Baby rescued from rampaging pit bull

A bus driver helped save the life of a baby after a pit bull terrier – named locally as 'Asbo' - ran amok yesterday, biting eight people including the 10-month-old child, before being shot dead by police.

The dog was seen dragging the young boy around in its mouth as a group of men, including the driver, attacked it with sticks and a fire extinguisher. At one point, a man tried to run the dog over with a pick-up truck.

The child was last night in hospital in a stable condition and at least two other people were also injured during the incident in Mitcham, south London, yesterday morning.

Witnesses reported seeing helicopters, police cars, PCSOs and armed officers "running around with guns" in an attempt to catch the pit bull.

Police said a 29-year-old woman was arrested for having a dog "dangerously out of control" and was taken to a south London police station for questioning.

A neighbour reported a local rumour that the dog had earlier been thrown out of its house after lunging at one of the owner's children.

Jackie Haggis, a 38-year-old foster carer from Tavistock Crescent, Mitcham, saw the attack from her house a few yards from the scene.

"I Heard a load of noise outside. The noise became louder and turned into screaming and shouting, and I looked out of the window and saw a group of men on the grass outside my window. Then I saw the dog with a baby in its mouth.

"It dragged the baby about 60 yards across the green. I seriously panicked and called 999 straight away. The men were trying to hit the dog with a fire extinguisher from a bus and with sticks, but it wouldn't let go.

"Eventually a man came onto the green in a pickup truck and tried to run the dog over but it didn't succeed. Instead the dog turned on another man and to escape he jumped in the back of the pickup truck.

"The dog went berserk and started chasing the man in the truck down the road. It was going absolutely wild."

She added one bus driver, who works in the nearby National Express depot, in particular had saved the child's life.

"If the bus driver hadn't come to the baby's rescue, it would have certainly been killed. It was absolutely petrifying," she said.

Another eyewitness, Oliver Davis, a martial arts teacher from Yorkshire Road, Mitcham, said: "As I was coming across the road with my two children I saw the dog dragging the child across the grass on the common.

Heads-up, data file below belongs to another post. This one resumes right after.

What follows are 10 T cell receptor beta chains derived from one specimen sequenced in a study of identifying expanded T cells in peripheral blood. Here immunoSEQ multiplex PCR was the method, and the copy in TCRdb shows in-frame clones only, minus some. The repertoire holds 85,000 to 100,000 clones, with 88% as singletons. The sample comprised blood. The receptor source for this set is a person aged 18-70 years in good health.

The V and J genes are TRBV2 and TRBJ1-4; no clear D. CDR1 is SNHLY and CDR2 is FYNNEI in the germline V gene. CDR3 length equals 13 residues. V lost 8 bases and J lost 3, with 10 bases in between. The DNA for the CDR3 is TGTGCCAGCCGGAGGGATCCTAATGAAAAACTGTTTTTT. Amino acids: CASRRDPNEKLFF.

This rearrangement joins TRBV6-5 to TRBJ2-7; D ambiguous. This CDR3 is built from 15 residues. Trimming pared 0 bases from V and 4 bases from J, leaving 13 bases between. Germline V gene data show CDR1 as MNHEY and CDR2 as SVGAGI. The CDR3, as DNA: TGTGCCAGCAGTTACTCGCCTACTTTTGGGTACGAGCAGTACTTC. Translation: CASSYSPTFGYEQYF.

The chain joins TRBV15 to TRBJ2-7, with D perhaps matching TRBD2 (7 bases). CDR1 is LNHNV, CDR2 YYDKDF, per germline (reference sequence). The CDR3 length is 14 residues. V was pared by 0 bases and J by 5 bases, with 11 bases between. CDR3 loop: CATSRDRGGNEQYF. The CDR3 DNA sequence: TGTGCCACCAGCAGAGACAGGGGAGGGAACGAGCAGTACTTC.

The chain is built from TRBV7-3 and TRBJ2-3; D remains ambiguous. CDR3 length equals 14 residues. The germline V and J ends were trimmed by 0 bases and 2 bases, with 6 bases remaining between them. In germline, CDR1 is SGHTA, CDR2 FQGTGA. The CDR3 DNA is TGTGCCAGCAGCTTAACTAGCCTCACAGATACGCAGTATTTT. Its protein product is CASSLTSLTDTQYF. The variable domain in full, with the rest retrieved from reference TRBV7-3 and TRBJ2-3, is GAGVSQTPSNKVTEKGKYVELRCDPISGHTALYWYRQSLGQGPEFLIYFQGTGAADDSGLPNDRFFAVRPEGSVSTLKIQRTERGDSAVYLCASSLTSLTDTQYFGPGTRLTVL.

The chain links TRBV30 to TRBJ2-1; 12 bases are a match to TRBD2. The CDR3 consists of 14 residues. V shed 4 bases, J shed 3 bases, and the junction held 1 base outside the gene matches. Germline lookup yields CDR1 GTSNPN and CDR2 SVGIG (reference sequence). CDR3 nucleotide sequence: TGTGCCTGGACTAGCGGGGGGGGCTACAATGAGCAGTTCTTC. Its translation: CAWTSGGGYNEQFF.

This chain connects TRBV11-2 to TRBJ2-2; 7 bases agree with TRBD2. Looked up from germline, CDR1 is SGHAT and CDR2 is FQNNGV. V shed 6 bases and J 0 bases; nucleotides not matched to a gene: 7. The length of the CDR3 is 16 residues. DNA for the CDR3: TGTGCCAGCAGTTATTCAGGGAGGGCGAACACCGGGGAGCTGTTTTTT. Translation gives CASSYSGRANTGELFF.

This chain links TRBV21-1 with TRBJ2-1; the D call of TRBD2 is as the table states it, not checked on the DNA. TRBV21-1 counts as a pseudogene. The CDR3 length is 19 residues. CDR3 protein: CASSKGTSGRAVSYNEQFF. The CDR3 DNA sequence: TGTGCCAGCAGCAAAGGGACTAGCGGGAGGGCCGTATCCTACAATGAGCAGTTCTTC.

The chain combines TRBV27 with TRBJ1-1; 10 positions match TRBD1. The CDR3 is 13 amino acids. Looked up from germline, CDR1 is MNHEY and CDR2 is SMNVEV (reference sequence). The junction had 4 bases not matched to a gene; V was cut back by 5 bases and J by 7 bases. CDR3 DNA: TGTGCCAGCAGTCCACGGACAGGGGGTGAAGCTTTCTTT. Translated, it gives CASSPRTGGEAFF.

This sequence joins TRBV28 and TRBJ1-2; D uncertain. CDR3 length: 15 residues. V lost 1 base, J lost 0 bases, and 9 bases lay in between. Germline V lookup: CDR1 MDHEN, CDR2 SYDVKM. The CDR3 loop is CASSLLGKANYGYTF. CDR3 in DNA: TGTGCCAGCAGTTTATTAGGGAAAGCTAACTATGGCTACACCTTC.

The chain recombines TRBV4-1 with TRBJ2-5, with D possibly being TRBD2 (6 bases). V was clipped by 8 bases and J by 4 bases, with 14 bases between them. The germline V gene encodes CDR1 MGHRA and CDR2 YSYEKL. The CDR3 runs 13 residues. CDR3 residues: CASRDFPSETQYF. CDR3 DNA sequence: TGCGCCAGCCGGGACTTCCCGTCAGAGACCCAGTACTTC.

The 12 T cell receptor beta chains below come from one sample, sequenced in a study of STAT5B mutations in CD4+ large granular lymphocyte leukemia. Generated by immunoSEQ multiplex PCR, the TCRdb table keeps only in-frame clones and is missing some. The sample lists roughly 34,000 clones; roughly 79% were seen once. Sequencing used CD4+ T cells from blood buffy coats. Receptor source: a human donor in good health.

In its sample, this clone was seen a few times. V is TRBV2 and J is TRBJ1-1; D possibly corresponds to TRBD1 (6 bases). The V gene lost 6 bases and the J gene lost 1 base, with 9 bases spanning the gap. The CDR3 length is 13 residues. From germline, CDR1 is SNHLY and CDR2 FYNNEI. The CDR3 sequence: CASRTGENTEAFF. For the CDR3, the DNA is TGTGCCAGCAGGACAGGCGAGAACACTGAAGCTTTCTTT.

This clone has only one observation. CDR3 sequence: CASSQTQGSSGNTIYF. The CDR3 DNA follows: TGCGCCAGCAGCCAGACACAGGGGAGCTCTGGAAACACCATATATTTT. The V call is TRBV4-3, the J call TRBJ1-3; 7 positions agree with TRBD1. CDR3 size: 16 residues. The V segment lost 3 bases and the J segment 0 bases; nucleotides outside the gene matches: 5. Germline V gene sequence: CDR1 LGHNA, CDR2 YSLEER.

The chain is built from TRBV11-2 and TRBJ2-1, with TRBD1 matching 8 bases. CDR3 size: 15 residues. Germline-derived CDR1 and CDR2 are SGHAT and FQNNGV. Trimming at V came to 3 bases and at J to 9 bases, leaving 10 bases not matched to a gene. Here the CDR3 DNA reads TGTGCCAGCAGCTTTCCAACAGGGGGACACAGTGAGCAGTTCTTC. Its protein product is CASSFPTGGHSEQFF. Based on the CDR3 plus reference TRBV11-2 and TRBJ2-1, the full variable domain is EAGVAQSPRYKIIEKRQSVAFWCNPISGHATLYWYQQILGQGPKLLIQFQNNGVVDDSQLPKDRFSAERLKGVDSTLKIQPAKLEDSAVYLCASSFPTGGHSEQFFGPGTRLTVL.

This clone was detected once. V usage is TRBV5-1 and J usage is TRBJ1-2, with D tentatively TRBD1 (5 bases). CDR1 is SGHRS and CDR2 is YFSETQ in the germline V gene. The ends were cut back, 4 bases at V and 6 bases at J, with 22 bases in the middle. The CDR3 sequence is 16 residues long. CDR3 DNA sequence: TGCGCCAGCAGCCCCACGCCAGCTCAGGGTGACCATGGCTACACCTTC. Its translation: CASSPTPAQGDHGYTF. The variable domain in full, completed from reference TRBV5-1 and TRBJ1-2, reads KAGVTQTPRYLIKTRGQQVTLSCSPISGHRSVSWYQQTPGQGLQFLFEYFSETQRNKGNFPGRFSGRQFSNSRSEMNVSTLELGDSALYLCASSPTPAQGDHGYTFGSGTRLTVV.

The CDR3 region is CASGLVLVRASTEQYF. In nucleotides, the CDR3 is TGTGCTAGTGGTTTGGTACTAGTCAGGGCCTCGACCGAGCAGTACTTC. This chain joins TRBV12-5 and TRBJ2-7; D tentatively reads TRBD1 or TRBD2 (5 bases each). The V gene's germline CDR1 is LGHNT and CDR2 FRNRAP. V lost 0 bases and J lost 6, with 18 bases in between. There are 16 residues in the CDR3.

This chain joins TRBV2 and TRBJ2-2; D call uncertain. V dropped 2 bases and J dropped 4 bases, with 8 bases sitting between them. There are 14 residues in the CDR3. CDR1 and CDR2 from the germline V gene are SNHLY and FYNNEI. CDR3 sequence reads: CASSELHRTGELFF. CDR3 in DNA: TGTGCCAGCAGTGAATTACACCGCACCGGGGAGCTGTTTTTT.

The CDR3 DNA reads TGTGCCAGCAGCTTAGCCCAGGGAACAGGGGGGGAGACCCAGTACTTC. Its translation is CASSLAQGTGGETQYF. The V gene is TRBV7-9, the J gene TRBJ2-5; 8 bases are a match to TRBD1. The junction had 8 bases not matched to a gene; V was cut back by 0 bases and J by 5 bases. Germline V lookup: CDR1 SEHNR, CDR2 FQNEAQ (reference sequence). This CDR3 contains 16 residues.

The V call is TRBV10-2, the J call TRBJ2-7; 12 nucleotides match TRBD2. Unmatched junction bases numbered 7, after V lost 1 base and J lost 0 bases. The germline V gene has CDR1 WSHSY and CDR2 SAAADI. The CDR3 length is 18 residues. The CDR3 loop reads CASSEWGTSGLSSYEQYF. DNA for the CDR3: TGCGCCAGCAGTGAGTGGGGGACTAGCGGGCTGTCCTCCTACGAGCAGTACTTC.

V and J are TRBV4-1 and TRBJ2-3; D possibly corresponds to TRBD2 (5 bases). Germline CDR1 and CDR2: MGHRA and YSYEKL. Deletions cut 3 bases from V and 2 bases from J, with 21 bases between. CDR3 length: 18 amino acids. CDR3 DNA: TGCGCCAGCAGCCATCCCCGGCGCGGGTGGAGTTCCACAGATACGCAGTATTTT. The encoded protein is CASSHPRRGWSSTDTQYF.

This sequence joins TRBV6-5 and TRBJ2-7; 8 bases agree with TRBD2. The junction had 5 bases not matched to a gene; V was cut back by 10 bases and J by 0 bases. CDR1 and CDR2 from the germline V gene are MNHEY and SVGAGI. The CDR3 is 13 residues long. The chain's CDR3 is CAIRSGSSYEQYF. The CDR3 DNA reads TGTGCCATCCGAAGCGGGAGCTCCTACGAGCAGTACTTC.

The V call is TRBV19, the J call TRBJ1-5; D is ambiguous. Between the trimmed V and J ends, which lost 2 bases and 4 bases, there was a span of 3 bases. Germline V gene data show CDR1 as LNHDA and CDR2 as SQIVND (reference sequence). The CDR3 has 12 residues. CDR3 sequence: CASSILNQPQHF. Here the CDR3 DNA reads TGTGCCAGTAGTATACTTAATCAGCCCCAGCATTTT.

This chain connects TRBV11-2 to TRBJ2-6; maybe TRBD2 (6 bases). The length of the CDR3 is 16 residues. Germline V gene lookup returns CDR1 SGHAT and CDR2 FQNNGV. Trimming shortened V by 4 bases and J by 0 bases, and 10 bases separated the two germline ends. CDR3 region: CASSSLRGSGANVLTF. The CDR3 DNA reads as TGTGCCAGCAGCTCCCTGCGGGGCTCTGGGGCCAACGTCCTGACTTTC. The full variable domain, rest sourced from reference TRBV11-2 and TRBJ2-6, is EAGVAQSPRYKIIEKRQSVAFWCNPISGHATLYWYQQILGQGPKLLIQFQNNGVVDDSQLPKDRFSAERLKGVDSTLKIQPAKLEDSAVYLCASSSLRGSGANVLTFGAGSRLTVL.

"There were four or five people trying to help but the dog was just turning on them. It was a crazy, mad dog. It wanted to attack everything and everyone.

"I am concerned about the children's safety and even our own safety as these kind of dogs are dangerous. I think people should have licences to own dogs like these."

A neighbour, who did not want to be named said: "Everyone's saying the same thing. The dog attacked one of its owner's kids, she threw it out of the house and it ran all over the place biting people."



The Metropolitan Police said officers were called to South Lodge Avenue, in Mitcham, at 11.21am after reports of a dog biting a child on the leg. The bus driver was attacked two minutes later and was taken to hospital by ambulance.

At 11.30am, a 50-year-old woman was bitten by the dog and shortly afterwards a fourth person was rushed to hospital with facial injuries after being attacked, the police said.

Officers from Merton and Croydon launched a hunt for the dog, helped by the Air Support Unit and dog handlers. At 1.23pm, the dog was shot dead by officers.

A police spokeswoman praised the bravery of the driver and a National Express London supervisor who was also injured trying to help the child.

She said: "We understand the incident happened near the depot. They were both walking to the bus when it happened. They saw the child being attacked and ran over and tried their best to help.

"Both of them were injured and taken to hospital. To be so brave and step in to help a child and risk injury is fantastic. We hope the child is okay."

A spokeswoman for National Express said two of their staff were injured, one in the shoulder and the other in the hand, but they were otherwise "fine".

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